Reversing 40 years of shareholder capitalism won’t be easy. But remember this: you, the working people of America, outnumber the corporate executives and big investors by a wide margin. Together, you can change the rules, and build a world where workers have real power.
Last Thursday, 39 million American parents began receiving a monthly child allowance ($300 per child under 6, and $250 per child from 6 through 17). It’s the biggest helping hand to American families in more than 85 years. They need it. Even before the pandemic, child poverty had reached post-war records. Even non-poor families were in trouble, burdened with deepening debt and missed payments. Most were living paycheck to paycheck – so if they lost a job, they and their kids could be plunged into poverty. It’s estimated that the new monthly child allowance will cut child poverty by more than half. But every single Republican in both the House and Senate voted against the measure.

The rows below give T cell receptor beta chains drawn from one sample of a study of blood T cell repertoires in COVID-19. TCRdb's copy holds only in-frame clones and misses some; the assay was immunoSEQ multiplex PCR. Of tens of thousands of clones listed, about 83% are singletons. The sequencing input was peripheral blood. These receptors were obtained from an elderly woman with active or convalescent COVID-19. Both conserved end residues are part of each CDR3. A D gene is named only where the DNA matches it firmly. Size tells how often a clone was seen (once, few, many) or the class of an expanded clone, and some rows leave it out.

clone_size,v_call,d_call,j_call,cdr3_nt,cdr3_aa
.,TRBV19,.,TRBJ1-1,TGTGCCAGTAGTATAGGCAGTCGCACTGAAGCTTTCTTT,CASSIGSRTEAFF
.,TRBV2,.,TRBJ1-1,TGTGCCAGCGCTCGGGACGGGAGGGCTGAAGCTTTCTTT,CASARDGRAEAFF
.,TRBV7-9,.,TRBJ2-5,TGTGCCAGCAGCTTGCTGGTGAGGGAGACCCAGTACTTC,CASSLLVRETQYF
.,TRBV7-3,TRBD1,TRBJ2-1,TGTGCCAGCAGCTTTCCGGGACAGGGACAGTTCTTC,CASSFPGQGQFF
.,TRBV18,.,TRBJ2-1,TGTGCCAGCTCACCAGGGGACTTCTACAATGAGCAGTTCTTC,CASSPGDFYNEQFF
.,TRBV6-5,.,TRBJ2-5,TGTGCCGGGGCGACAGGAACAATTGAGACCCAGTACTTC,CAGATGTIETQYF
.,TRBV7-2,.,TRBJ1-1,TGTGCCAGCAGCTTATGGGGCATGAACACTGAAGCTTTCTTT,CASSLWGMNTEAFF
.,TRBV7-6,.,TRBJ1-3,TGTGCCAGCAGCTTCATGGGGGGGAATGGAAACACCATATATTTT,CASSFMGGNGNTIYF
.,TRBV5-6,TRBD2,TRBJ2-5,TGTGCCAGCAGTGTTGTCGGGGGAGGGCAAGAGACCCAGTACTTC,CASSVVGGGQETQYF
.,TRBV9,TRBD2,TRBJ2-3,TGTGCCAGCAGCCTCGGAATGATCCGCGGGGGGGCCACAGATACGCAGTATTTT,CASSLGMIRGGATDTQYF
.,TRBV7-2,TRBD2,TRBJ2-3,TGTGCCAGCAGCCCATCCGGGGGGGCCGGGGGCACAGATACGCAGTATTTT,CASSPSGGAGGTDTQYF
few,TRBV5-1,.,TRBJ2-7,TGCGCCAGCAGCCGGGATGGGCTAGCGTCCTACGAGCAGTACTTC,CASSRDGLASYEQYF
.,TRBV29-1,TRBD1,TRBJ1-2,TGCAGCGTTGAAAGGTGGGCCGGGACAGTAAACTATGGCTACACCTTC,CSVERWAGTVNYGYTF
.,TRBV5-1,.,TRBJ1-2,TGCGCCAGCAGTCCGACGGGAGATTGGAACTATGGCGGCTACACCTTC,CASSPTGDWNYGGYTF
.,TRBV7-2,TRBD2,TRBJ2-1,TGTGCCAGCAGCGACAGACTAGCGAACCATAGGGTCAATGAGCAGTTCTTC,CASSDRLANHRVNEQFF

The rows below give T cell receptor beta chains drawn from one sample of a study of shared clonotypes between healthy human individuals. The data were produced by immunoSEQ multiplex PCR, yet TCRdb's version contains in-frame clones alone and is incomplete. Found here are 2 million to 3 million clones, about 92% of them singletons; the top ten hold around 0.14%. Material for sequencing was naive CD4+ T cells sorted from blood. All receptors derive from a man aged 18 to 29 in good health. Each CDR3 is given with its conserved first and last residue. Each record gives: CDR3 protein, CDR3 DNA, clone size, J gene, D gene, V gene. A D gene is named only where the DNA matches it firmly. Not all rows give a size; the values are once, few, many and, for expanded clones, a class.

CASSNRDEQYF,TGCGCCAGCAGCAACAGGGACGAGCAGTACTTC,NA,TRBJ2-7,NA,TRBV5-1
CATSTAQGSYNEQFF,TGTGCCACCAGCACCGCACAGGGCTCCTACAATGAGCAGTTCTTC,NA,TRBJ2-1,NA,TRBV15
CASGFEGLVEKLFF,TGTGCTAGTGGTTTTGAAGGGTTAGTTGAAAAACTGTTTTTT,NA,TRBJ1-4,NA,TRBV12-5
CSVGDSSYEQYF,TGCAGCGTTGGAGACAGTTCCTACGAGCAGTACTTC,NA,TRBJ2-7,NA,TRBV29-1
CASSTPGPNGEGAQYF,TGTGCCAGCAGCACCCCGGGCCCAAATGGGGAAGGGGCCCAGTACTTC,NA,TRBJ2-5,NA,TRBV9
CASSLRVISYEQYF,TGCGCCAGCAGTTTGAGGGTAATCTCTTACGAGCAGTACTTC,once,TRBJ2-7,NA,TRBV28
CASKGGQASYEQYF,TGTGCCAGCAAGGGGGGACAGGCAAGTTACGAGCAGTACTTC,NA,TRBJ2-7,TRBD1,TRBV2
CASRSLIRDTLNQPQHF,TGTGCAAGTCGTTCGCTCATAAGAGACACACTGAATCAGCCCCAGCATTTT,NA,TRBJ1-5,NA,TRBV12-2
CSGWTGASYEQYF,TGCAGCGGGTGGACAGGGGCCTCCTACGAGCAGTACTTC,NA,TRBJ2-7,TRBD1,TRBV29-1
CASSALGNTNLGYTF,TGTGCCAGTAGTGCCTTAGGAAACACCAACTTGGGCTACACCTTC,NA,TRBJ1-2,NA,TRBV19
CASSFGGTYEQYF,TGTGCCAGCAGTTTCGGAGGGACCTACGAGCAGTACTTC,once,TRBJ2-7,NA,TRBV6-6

You’re hearing a lot about inflation these days. Don’t buy it. Every time the economy gets a bit of wind in its sails and workers get a little wage increase, conservatives scream about inflation and price increases.
Biden’s failure to make the right to vote his highest priority – to visibly fight for it, make it his own personal cause, and go on the road to take that cause to the American people – is not only bad policy for the nation. It’s also bad politics. It may cost Democrats dearly in next year’s midterm elections, and beyond.